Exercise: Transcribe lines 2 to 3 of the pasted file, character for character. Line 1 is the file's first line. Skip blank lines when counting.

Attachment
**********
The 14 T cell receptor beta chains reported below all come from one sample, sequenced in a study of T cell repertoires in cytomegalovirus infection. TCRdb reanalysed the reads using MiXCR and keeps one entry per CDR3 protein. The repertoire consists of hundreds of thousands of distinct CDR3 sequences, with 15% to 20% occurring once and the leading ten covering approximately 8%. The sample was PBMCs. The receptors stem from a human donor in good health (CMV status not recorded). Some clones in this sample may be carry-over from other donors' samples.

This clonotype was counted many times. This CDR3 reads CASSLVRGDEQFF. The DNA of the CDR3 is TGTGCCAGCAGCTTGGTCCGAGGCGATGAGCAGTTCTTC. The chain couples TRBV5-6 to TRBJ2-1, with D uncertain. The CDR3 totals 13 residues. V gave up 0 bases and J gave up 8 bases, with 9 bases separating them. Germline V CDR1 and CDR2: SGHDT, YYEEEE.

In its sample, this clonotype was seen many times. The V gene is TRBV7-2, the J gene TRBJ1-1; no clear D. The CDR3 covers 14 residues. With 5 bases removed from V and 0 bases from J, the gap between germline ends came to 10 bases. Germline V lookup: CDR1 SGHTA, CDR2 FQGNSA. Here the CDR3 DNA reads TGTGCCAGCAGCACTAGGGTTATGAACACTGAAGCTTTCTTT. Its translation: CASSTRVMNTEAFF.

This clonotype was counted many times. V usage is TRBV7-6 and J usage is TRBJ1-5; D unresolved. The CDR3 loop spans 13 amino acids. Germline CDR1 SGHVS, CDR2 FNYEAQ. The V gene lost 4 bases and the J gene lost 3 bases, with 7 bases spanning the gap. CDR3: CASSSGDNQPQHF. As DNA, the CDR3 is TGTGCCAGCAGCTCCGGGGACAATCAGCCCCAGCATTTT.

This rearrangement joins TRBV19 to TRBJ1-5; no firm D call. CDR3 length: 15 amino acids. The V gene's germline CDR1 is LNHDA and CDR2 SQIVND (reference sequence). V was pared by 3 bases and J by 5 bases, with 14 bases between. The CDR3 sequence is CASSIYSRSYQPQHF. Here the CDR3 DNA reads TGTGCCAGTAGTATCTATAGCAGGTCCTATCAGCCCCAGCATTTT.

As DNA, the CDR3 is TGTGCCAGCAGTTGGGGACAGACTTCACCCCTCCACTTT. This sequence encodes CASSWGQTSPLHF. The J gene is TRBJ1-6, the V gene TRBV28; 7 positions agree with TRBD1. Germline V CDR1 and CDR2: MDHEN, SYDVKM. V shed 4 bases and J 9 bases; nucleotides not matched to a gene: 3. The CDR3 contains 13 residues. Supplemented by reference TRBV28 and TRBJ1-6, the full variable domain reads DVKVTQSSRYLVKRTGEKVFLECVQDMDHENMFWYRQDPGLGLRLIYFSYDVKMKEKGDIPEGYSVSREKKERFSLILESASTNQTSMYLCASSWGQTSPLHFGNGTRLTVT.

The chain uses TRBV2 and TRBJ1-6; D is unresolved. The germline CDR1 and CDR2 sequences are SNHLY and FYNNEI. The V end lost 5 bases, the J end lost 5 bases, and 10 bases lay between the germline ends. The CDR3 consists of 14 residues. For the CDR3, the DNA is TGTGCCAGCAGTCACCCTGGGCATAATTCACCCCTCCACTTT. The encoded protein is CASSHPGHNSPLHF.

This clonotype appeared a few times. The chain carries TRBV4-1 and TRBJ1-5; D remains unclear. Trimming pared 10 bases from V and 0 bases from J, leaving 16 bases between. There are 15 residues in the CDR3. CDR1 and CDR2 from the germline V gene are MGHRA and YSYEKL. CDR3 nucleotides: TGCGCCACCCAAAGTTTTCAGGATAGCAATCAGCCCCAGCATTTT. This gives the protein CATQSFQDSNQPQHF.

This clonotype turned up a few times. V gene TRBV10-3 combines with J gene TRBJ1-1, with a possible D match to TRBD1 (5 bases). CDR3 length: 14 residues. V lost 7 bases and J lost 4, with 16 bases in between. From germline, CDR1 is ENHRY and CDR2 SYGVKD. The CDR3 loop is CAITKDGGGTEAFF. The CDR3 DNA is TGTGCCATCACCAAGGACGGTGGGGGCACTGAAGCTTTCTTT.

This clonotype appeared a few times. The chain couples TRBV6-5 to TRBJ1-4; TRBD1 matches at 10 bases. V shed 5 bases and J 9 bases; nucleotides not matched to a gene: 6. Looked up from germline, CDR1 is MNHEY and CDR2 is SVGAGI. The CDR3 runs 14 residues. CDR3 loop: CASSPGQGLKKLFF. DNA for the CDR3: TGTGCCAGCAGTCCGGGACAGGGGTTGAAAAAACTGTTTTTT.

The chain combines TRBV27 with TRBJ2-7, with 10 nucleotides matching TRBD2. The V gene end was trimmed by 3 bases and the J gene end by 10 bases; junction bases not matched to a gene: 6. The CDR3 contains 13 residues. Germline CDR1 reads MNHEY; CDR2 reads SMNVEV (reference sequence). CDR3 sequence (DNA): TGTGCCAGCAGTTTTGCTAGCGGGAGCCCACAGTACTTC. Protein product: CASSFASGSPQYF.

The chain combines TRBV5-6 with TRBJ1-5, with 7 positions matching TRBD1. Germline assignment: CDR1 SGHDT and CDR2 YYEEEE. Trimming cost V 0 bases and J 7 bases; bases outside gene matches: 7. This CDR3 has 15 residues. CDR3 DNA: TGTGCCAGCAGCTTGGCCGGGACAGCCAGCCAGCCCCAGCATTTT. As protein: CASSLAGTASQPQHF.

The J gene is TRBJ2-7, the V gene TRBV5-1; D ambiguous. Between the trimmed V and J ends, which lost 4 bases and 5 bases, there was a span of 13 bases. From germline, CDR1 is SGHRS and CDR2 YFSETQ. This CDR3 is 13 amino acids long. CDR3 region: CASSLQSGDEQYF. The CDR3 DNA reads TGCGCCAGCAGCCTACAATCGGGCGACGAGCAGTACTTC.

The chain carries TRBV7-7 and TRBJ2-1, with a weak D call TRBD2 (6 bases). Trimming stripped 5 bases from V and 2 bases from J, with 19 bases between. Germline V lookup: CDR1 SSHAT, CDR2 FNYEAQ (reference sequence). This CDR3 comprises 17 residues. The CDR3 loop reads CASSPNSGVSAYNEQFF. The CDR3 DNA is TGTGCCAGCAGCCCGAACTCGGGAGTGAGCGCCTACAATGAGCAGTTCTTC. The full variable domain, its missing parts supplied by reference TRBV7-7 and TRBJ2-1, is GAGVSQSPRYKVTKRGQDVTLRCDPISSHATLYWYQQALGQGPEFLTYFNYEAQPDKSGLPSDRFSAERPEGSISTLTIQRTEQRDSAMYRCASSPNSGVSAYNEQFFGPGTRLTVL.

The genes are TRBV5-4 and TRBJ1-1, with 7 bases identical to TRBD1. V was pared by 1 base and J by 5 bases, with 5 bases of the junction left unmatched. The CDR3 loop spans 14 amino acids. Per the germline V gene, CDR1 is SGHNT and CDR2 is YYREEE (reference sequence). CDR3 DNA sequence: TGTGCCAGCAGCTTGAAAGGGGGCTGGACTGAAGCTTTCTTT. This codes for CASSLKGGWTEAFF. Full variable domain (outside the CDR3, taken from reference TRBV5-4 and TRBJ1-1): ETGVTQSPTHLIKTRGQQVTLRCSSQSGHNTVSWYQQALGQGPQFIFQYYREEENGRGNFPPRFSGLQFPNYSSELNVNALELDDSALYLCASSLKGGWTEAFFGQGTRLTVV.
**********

This clonotype was counted many times. This CDR3 reads CASSLVRGDEQFF. The DNA of the CDR3 is TGTGCCAGCAGCTTGGTCCGAGGCGATGAGCAGTTCTTC. The chain couples TRBV5-6 to TRBJ2-1, with D uncertain. The CDR3 totals 13 residues. V gave up 0 bases and J gave up 8 bases, with 9 bases separating them. Germline V CDR1 and CDR2: SGHDT, YYEEEE.

In its sample, this clonotype was seen many times. The V gene is TRBV7-2, the J gene TRBJ1-1; no clear D. The CDR3 covers 14 residues. With 5 bases removed from V and 0 bases from J, the gap between germline ends came to 10 bases. Germline V lookup: CDR1 SGHTA, CDR2 FQGNSA. Here the CDR3 DNA reads TGTGCCAGCAGCACTAGGGTTATGAACACTGAAGCTTTCTTT. Its translation: CASSTRVMNTEAFF.